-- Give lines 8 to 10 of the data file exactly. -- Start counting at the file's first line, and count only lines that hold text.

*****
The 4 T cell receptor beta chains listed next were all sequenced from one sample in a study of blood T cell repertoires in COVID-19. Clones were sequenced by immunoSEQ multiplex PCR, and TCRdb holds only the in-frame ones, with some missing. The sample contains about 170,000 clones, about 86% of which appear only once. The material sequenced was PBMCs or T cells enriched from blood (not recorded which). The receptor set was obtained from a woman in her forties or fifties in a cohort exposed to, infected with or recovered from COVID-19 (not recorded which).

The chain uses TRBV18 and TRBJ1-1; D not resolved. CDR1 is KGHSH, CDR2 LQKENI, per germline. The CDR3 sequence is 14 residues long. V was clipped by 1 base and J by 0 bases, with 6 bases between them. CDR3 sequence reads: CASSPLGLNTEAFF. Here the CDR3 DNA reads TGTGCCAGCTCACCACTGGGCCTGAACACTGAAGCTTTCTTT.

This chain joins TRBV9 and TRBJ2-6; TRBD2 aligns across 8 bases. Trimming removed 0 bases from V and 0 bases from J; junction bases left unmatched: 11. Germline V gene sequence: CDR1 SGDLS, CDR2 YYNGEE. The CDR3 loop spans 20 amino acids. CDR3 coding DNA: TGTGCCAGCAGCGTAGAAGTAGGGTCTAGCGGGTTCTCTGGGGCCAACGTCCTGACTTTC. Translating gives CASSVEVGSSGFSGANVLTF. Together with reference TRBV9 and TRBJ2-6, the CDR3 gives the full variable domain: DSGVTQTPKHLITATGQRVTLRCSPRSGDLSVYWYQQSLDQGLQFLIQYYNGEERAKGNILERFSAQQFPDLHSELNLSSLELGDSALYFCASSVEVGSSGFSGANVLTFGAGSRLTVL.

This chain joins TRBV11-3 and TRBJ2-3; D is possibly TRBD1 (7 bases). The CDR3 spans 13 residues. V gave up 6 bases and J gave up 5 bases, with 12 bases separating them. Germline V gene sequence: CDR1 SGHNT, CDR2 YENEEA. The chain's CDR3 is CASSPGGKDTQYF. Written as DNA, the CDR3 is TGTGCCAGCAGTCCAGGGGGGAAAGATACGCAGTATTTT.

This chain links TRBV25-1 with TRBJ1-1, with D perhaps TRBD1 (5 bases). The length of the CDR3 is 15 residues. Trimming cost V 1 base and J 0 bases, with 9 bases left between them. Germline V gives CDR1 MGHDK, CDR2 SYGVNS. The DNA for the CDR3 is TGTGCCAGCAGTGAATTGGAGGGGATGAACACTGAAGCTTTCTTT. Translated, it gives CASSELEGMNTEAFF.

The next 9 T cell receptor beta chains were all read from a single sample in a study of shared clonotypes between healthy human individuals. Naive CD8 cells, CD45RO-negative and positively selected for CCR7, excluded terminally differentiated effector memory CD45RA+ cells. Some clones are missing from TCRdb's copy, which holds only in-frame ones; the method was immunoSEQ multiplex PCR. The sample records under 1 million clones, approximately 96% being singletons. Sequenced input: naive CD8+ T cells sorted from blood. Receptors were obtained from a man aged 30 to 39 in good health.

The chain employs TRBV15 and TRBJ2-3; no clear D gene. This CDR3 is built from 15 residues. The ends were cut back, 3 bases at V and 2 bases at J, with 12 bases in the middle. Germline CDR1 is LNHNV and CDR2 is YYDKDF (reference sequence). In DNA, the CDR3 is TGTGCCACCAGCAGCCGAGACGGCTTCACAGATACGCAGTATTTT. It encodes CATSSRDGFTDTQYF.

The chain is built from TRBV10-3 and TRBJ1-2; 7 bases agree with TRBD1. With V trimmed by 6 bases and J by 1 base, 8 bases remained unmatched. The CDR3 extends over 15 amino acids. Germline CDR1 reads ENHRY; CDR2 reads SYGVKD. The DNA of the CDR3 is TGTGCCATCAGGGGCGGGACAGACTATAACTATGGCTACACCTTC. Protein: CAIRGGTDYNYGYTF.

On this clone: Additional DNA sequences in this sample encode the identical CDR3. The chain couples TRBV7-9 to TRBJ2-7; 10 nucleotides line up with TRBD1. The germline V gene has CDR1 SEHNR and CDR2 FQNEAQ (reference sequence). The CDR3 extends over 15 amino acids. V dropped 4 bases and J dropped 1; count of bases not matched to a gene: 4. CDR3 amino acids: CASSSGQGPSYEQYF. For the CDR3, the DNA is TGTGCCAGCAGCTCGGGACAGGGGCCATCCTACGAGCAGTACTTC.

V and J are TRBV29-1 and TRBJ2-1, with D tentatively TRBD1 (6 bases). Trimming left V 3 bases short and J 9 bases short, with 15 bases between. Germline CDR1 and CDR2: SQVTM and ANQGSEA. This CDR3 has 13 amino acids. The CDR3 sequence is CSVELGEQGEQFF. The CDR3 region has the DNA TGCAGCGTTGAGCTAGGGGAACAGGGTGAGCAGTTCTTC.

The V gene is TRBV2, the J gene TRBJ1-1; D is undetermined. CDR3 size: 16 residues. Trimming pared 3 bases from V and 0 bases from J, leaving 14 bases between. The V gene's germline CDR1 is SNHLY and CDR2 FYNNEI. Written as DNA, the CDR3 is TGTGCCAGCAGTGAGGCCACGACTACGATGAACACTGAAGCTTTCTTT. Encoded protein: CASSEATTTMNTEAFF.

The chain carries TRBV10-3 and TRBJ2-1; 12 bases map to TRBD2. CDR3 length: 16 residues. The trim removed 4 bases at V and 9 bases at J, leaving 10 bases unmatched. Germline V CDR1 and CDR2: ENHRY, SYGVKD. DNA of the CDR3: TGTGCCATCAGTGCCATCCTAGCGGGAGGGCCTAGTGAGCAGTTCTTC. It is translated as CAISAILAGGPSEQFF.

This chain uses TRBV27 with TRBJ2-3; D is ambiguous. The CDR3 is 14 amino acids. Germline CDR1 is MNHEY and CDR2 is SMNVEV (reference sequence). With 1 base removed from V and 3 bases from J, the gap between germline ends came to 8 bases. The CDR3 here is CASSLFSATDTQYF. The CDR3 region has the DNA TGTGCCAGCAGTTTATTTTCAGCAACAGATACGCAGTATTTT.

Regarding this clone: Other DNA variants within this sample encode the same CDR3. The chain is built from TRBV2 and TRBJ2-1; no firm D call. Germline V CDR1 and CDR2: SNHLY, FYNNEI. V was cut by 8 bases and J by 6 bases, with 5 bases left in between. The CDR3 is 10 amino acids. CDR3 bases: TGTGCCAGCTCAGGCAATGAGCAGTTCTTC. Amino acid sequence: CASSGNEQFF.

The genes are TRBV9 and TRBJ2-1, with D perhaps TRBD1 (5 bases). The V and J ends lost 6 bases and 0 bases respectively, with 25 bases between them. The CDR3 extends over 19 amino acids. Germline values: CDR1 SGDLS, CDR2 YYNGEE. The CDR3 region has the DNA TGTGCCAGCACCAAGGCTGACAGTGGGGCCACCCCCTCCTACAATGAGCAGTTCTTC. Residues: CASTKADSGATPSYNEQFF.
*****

The chain is built from TRBV10-3 and TRBJ1-2; 7 bases agree with TRBD1. With V trimmed by 6 bases and J by 1 base, 8 bases remained unmatched. The CDR3 extends over 15 amino acids. Germline CDR1 reads ENHRY; CDR2 reads SYGVKD. The DNA of the CDR3 is TGTGCCATCAGGGGCGGGACAGACTATAACTATGGCTACACCTTC. Protein: CAIRGGTDYNYGYTF.

On this clone: Additional DNA sequences in this sample encode the identical CDR3. The chain couples TRBV7-9 to TRBJ2-7; 10 nucleotides line up with TRBD1. The germline V gene has CDR1 SEHNR and CDR2 FQNEAQ (reference sequence). The CDR3 extends over 15 amino acids. V dropped 4 bases and J dropped 1; count of bases not matched to a gene: 4. CDR3 amino acids: CASSSGQGPSYEQYF. For the CDR3, the DNA is TGTGCCAGCAGCTCGGGACAGGGGCCATCCTACGAGCAGTACTTC.

V and J are TRBV29-1 and TRBJ2-1, with D tentatively TRBD1 (6 bases). Trimming left V 3 bases short and J 9 bases short, with 15 bases between. Germline CDR1 and CDR2: SQVTM and ANQGSEA. This CDR3 has 13 amino acids. The CDR3 sequence is CSVELGEQGEQFF. The CDR3 region has the DNA TGCAGCGTTGAGCTAGGGGAACAGGGTGAGCAGTTCTTC.